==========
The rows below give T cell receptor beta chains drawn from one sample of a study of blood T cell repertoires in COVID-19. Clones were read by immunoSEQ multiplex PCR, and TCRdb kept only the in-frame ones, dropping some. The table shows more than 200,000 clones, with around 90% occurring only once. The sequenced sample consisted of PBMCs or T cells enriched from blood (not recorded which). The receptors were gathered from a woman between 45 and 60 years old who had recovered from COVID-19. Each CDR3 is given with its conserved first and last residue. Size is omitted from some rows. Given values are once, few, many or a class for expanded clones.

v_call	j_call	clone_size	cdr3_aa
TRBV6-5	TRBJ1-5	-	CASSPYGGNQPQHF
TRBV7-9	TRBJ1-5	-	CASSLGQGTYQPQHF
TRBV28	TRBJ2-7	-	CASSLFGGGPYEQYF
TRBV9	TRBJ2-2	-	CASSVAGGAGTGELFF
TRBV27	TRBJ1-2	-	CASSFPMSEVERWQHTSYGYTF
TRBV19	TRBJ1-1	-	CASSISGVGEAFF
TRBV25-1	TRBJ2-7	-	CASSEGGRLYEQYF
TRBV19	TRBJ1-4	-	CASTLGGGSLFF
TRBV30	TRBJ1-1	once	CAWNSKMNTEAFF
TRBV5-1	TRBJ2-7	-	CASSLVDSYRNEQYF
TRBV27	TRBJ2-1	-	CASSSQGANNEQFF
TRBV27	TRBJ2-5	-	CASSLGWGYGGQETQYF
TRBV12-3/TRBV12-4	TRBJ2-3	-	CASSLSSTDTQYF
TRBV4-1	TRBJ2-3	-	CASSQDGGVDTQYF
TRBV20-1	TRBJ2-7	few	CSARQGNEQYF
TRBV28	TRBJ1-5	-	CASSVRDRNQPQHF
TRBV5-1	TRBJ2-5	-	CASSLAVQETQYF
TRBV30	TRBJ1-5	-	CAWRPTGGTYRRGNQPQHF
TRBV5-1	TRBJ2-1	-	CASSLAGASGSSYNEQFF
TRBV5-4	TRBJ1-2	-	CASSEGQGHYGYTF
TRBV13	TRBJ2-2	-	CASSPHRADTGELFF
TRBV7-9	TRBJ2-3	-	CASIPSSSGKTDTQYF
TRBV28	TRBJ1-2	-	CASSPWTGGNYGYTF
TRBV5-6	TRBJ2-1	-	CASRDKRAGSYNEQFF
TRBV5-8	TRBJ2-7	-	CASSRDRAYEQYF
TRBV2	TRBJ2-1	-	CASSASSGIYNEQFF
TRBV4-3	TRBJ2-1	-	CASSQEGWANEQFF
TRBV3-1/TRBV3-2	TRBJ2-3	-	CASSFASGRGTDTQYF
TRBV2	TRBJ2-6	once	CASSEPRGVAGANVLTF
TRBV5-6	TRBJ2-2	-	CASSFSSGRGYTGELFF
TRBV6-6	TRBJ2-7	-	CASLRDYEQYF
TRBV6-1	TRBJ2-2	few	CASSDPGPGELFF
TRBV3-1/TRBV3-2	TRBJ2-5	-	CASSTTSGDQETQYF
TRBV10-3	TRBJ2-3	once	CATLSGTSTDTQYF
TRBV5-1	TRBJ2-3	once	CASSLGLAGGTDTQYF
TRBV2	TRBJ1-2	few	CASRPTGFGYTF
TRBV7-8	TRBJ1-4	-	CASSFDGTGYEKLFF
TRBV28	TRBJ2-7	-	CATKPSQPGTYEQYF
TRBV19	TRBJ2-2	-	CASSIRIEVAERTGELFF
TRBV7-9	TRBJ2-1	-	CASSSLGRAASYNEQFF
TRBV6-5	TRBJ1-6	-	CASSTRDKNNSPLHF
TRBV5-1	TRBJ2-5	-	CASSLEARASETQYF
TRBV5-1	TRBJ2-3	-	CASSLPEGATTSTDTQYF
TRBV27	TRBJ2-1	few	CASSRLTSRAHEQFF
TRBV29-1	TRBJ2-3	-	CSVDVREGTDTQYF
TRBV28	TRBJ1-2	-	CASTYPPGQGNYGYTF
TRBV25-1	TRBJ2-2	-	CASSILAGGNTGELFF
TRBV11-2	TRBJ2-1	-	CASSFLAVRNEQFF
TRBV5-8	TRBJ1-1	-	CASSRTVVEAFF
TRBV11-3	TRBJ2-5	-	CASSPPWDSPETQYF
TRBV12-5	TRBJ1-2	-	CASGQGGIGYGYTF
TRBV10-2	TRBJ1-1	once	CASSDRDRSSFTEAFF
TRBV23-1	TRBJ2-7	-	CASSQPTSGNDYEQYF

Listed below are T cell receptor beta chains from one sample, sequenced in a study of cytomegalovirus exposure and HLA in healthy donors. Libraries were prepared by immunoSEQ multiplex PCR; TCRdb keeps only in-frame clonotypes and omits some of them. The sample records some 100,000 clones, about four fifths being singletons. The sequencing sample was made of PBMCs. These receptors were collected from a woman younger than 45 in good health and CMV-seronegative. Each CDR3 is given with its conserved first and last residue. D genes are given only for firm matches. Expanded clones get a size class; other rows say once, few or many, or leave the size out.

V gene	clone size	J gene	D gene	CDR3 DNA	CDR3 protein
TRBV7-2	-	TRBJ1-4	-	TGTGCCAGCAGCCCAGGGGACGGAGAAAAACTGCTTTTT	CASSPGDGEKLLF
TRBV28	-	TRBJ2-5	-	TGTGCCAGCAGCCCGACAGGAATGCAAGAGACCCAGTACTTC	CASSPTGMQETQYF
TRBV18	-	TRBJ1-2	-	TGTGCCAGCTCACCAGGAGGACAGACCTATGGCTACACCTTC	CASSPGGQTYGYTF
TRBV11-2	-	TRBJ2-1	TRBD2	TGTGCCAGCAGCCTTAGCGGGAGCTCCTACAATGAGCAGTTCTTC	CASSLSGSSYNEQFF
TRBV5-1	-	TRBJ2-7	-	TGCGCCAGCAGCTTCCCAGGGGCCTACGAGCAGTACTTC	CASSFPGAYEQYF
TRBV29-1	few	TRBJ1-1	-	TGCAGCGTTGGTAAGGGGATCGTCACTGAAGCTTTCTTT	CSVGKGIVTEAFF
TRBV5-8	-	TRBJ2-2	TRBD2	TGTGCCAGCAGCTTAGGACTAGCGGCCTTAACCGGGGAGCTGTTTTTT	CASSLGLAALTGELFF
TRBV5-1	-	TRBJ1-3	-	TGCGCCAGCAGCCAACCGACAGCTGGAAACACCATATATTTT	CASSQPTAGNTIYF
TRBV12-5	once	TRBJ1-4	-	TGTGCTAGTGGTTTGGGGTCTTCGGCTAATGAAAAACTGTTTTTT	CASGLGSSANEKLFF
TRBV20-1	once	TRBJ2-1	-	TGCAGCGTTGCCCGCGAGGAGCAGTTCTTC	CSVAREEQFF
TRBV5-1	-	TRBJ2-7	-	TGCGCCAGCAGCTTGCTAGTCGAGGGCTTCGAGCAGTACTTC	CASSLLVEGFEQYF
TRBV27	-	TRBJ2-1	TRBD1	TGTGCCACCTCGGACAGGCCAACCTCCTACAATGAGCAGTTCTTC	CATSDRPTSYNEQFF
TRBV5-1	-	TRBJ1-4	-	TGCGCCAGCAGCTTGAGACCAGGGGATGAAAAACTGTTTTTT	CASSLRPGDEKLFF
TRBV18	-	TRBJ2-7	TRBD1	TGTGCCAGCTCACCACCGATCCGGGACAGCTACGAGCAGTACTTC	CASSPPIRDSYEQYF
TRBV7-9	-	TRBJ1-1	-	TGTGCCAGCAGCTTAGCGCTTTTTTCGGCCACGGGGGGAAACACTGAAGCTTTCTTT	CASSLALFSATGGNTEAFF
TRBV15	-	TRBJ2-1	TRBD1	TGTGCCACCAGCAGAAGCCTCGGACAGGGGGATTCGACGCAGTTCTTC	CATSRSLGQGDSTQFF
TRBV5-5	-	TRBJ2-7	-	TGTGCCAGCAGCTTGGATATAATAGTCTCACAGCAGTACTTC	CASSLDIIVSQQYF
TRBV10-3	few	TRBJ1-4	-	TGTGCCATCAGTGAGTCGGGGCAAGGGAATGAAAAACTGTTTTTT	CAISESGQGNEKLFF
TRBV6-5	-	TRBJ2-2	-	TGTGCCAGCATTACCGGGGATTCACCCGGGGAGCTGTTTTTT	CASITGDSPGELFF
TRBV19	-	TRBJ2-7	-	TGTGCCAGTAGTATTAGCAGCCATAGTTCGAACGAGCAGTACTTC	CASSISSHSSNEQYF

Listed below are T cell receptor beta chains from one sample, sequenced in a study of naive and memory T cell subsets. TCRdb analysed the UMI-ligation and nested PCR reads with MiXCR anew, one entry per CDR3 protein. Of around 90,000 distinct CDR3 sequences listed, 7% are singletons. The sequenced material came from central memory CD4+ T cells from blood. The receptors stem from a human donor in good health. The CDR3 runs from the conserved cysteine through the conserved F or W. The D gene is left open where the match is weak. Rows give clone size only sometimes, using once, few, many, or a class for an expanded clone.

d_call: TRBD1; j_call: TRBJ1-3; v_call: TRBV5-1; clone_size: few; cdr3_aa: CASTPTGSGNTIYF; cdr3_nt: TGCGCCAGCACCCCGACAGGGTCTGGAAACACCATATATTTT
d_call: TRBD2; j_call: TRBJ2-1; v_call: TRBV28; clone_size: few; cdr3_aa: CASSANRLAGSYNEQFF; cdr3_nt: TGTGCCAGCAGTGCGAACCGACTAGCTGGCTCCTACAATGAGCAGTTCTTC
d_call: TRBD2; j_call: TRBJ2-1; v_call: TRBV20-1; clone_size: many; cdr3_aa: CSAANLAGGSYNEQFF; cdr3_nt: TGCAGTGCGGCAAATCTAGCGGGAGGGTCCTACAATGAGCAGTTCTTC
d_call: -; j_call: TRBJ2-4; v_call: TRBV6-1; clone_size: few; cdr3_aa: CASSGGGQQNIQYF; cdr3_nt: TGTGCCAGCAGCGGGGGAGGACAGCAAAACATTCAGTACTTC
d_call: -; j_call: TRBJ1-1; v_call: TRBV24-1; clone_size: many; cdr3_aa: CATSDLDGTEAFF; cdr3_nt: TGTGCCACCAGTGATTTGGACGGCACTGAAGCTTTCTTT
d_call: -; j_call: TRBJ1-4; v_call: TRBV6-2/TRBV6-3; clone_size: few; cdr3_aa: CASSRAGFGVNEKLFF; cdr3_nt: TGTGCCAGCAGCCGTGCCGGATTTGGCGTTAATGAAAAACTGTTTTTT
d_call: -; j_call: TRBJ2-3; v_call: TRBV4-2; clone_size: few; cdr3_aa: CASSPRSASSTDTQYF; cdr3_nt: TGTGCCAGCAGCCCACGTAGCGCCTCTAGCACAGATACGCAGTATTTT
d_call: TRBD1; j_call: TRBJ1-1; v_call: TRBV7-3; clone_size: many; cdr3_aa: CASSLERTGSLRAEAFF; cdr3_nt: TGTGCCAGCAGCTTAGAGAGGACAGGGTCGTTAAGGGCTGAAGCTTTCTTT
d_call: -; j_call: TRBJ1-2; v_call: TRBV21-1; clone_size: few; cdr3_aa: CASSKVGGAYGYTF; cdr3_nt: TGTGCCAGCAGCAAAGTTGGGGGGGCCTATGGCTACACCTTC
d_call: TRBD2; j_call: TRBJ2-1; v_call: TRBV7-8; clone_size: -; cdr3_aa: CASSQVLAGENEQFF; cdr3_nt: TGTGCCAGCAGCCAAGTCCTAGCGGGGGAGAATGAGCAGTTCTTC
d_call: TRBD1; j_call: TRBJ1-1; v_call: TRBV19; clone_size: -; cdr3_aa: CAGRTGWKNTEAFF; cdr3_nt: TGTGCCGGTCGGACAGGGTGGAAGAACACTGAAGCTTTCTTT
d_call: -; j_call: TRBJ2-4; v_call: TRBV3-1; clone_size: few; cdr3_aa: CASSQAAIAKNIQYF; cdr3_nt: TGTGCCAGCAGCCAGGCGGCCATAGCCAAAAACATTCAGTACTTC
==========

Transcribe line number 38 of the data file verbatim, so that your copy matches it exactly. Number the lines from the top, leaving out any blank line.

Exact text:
TRBV2	TRBJ1-2	few	CASRPTGFGYTF